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Alfred The Great Excavation Fiercely Opposed

A statue of Alfred The Great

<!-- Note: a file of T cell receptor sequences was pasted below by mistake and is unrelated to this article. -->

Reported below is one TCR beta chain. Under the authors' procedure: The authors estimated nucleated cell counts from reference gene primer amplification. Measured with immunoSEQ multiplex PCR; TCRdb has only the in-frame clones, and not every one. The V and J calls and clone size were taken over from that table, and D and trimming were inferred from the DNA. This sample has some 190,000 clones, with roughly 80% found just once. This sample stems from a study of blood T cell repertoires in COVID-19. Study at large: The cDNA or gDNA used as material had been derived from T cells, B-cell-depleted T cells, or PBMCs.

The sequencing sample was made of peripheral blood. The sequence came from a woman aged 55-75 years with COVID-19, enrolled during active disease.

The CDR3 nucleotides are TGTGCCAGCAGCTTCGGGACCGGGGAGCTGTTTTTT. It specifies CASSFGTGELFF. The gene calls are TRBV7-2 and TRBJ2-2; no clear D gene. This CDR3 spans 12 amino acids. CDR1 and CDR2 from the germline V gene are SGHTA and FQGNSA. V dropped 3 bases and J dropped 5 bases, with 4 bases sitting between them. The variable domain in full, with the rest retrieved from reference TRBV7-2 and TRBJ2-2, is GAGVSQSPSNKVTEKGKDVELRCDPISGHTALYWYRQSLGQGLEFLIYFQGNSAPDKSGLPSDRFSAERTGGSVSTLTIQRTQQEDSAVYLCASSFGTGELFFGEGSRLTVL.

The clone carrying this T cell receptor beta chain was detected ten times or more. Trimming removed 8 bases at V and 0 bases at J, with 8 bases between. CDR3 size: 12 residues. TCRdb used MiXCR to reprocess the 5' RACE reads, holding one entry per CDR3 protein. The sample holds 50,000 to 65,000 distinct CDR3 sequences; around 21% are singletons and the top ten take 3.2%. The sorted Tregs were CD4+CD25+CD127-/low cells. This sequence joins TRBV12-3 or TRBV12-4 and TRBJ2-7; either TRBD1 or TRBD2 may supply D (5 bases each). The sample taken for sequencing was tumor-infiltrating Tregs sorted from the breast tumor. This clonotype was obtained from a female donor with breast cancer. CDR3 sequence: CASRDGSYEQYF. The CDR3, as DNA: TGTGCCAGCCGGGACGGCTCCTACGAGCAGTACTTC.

<![CDATA[A proposed dig to discover King Alfred the Great's remains has met fierce resistance. Members of the group Hyde 900, a historical society, are hoping to uncover the famed English monarch's grave. They wish to excavate a site in St. Bartholomew's Church, Winchester. Interest in the site was piqued when recent analysis of a bone - first discovered during a dig at Hyde Abbey between 1997-1999 - revealed it was from the Anglo-Saxon period. It was also suggested that this bone may have been Alfred's, or possibly a close relative. Steven Marter, chairman of Hyde 900, and Prof Martin Biddle, a medieval archaeologist at Oxford University, are both very interested in the possibility of further investigation. "I have proposed with Hyde 900 a further excavation of the east end of Hyde Abbey," Prof Biddle told the Hampshire Chronicle. "Everybody thinks we have to look for King Alfred but we could learn a great deal more about the abbey itself." Edward Fennell, founder of Hyde 900, said "Im convinced the bones [of King Alfred] are down there still. I dont think anybody would have walked off with them." If this is the case, it would mean the site is of national significance. Alfred is one of the most famous English kings. He is particularly revered as he encouraged education, improved the English legal system, and successfully defeated Viking invasions. He is the only English monarch to have the epithet "the Great." Proposals for excavations of Alfred's possible burial site have, however, come under fierce opposition. The Friends of Hyde Abbey Garden are deeply opposed to any digs which, they claim, would destroy the garden, opened in 2003. Sue Nelmes, chair of the society, said that "[archaeological excavations] would mean total destruction of the garden. If it were to be destroyed it would be irreplaceable. We will oppose this, absolutely, 100 per cent, Simon Eden, city council chief executive, has noted that further digging would disrupt the garden which contains a statue by Tracey Sheppard. The dispute raises the debate about the damage excavations can cause. Obviously, archaeologists cause damage above ground, as gardens are dug through. Beyond this, archaeological research requires digging through several layers of soil which were deposited at different times. In seeking to dig deeper to uncover older artefacts, more recent artefacts can be destroyed. This was particularly the case before archaeology became an established academic discipline. Amateur archaeologists at the start of the twentieth century and earlier often destroyed things of great significance as they were not exactly sure what they were looking for. It is hoped that the proposed Hyde Abbey excavations can be undertaken without causing irreparable damage to the garden. "I entirely understand the concerns of the Friends of Hyde Abbey Garden," Prof Biddle said. "Im afraid we have caused some concern. But we would not do this without their agreement." Agreement between Hyde 900 and the Friends of Hyde Abbey Garden would mean archaeological work could be undertaken, whilst ensuring the garden was restored afterwards. The high-profile nature of any excavation would mean that funding for the restoration should not be a problem. Image courtesy of: Micione ]]>

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